Enlarge (credit: Missouri Department of Conservation)
As is the case with most titles that end in “-est,” the competition for The World’s Largest Organism is fierce.

The Great Barrier Reef certainly has its proponents, most of them Australian.

There’s a stand of quaking aspens growing in Utah that’s a single clonal organism, rather than genetic individuals.
If it does not merit the title of largest organism, it can at least claim to be the most Borg-like.
The real winner does not capture the popular imagination as much as a besieged coral or a forest of yellow-leafed trees: it is somewhat less scenic and probably won’t appear as the backdrop of an inspirational poster anytime soon.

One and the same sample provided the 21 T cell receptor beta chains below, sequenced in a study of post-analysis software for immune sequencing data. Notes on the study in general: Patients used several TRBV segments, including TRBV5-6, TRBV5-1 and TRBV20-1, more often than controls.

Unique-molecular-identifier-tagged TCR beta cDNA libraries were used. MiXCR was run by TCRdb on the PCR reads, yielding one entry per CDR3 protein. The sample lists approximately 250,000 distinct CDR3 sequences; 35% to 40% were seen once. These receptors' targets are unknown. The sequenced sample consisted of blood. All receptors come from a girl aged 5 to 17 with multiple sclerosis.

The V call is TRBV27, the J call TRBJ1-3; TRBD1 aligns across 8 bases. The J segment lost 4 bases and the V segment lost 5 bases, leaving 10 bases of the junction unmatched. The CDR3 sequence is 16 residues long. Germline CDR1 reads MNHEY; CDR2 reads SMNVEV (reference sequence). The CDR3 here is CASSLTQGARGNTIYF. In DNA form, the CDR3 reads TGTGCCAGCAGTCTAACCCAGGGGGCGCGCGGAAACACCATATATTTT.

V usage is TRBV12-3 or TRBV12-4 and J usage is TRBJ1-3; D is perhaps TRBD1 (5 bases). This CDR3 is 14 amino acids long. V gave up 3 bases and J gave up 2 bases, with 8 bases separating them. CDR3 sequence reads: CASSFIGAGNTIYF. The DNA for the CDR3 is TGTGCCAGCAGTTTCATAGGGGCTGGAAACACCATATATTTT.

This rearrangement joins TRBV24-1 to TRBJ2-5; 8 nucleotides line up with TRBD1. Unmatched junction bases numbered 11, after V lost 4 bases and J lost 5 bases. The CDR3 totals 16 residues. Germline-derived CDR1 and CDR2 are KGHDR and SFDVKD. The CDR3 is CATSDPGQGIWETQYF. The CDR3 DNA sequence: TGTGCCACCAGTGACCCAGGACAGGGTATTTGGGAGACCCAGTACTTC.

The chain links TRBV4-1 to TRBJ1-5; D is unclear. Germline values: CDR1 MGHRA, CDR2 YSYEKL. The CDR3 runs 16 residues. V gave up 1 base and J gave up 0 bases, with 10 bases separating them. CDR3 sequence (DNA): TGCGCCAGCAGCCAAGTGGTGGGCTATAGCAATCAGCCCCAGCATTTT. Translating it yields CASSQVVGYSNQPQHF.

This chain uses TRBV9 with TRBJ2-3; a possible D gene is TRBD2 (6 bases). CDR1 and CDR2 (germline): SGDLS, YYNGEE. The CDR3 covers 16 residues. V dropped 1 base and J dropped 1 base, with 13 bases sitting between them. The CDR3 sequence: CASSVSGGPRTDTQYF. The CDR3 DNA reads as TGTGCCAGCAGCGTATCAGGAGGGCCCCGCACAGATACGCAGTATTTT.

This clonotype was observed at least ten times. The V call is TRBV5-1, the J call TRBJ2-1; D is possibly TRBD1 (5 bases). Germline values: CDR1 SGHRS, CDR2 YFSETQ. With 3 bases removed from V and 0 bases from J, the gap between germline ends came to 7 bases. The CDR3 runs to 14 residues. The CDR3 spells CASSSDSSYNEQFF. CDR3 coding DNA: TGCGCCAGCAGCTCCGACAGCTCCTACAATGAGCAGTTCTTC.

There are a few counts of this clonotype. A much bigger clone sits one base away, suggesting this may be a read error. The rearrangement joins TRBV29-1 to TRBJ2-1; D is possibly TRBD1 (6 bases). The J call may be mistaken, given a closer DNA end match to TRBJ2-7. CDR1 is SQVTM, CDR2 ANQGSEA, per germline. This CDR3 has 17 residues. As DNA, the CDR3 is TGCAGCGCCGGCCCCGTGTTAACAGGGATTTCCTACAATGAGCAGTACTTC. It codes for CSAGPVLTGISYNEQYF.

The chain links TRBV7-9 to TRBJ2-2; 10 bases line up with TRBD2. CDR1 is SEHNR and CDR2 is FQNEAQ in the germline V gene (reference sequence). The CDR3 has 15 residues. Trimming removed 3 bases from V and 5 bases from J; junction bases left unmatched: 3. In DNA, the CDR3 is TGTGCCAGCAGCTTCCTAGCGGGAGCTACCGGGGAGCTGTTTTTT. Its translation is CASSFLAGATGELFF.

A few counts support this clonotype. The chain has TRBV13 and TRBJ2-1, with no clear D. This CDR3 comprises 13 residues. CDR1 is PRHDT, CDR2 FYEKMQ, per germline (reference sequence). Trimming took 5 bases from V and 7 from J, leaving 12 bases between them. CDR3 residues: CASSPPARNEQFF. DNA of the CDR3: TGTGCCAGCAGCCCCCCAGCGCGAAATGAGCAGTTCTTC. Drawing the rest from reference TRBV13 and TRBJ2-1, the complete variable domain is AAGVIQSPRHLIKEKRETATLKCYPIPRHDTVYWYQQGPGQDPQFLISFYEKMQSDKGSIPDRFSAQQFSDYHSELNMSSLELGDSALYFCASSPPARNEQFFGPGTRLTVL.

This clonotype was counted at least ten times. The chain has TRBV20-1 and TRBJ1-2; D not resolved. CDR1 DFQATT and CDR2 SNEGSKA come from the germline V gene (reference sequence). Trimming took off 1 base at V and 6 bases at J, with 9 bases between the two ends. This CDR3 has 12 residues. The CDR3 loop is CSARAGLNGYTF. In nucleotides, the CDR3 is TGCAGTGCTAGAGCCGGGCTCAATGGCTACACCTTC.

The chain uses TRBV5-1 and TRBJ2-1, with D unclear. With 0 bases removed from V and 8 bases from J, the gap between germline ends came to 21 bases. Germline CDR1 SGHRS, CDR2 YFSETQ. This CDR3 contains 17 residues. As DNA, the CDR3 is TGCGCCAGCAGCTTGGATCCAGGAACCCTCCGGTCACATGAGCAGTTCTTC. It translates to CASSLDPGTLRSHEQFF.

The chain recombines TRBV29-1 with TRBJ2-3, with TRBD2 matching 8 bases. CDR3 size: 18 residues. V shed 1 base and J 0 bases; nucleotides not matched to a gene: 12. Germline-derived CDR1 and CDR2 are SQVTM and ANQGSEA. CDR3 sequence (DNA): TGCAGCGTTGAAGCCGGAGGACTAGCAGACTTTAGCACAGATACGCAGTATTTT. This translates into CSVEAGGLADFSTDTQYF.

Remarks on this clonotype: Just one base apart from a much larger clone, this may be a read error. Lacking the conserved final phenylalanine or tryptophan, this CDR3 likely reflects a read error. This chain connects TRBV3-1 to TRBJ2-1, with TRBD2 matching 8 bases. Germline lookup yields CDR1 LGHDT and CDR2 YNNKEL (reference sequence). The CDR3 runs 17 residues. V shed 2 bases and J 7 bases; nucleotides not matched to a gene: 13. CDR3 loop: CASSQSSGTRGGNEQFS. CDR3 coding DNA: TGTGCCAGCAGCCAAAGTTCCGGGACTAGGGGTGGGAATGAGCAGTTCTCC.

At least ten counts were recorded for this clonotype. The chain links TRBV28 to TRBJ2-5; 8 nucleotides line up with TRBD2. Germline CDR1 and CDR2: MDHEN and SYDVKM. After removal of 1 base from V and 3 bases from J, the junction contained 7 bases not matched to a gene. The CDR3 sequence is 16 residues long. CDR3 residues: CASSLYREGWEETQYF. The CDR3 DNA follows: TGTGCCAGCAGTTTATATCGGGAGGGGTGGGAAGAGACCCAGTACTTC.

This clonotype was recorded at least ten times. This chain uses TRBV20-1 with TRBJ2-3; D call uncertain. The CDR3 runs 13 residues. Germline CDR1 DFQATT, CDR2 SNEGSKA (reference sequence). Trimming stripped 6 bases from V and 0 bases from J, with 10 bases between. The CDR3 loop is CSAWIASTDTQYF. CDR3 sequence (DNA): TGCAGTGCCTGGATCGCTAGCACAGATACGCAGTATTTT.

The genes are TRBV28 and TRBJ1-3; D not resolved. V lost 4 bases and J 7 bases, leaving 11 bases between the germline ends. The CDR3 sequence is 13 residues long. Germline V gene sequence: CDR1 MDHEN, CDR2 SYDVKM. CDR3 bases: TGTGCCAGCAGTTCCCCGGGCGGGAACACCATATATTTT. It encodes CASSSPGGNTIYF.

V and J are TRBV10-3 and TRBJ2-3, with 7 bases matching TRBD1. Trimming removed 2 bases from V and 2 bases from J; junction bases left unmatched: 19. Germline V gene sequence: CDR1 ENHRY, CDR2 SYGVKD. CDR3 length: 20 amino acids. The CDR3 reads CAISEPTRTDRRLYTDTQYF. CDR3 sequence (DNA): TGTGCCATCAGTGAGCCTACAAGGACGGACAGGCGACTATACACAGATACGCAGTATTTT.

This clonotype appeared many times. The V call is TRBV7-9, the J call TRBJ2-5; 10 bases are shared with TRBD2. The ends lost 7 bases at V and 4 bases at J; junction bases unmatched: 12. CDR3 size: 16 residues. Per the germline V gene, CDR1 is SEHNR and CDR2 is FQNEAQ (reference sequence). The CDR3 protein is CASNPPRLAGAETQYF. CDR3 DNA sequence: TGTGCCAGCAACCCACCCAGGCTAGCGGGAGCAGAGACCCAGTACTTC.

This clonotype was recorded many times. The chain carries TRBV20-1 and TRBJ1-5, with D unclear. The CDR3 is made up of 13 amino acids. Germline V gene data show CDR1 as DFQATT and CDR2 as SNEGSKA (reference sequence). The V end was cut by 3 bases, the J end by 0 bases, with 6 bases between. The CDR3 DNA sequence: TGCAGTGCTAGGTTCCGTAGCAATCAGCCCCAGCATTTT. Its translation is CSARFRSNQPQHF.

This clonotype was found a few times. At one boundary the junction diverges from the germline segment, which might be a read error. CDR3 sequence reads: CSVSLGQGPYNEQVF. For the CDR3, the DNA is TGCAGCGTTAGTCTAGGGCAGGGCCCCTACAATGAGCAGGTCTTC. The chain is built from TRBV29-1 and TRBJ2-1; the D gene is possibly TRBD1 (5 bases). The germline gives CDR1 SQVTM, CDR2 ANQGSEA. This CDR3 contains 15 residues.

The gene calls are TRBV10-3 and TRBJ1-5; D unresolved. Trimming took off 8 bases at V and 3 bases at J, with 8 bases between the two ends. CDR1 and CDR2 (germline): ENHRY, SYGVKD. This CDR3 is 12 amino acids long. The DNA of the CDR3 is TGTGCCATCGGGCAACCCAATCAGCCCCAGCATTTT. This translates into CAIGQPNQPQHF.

It kills plants and lives underground, in Oregon.
It is the humongous fungus, and we now have its genome.
Armillaria species—honey mushrooms—kill all kinds of plants.

Conifers, ginkgos, grasses, and shrubs, in National Forests and in your backyard; all are susceptible.

The fungus attacks its prey by sending out rhizomorphs, underground structures that leach onto the plant’s roots and kill them.

Then it eats the dead woody tissue of its decomposing host.
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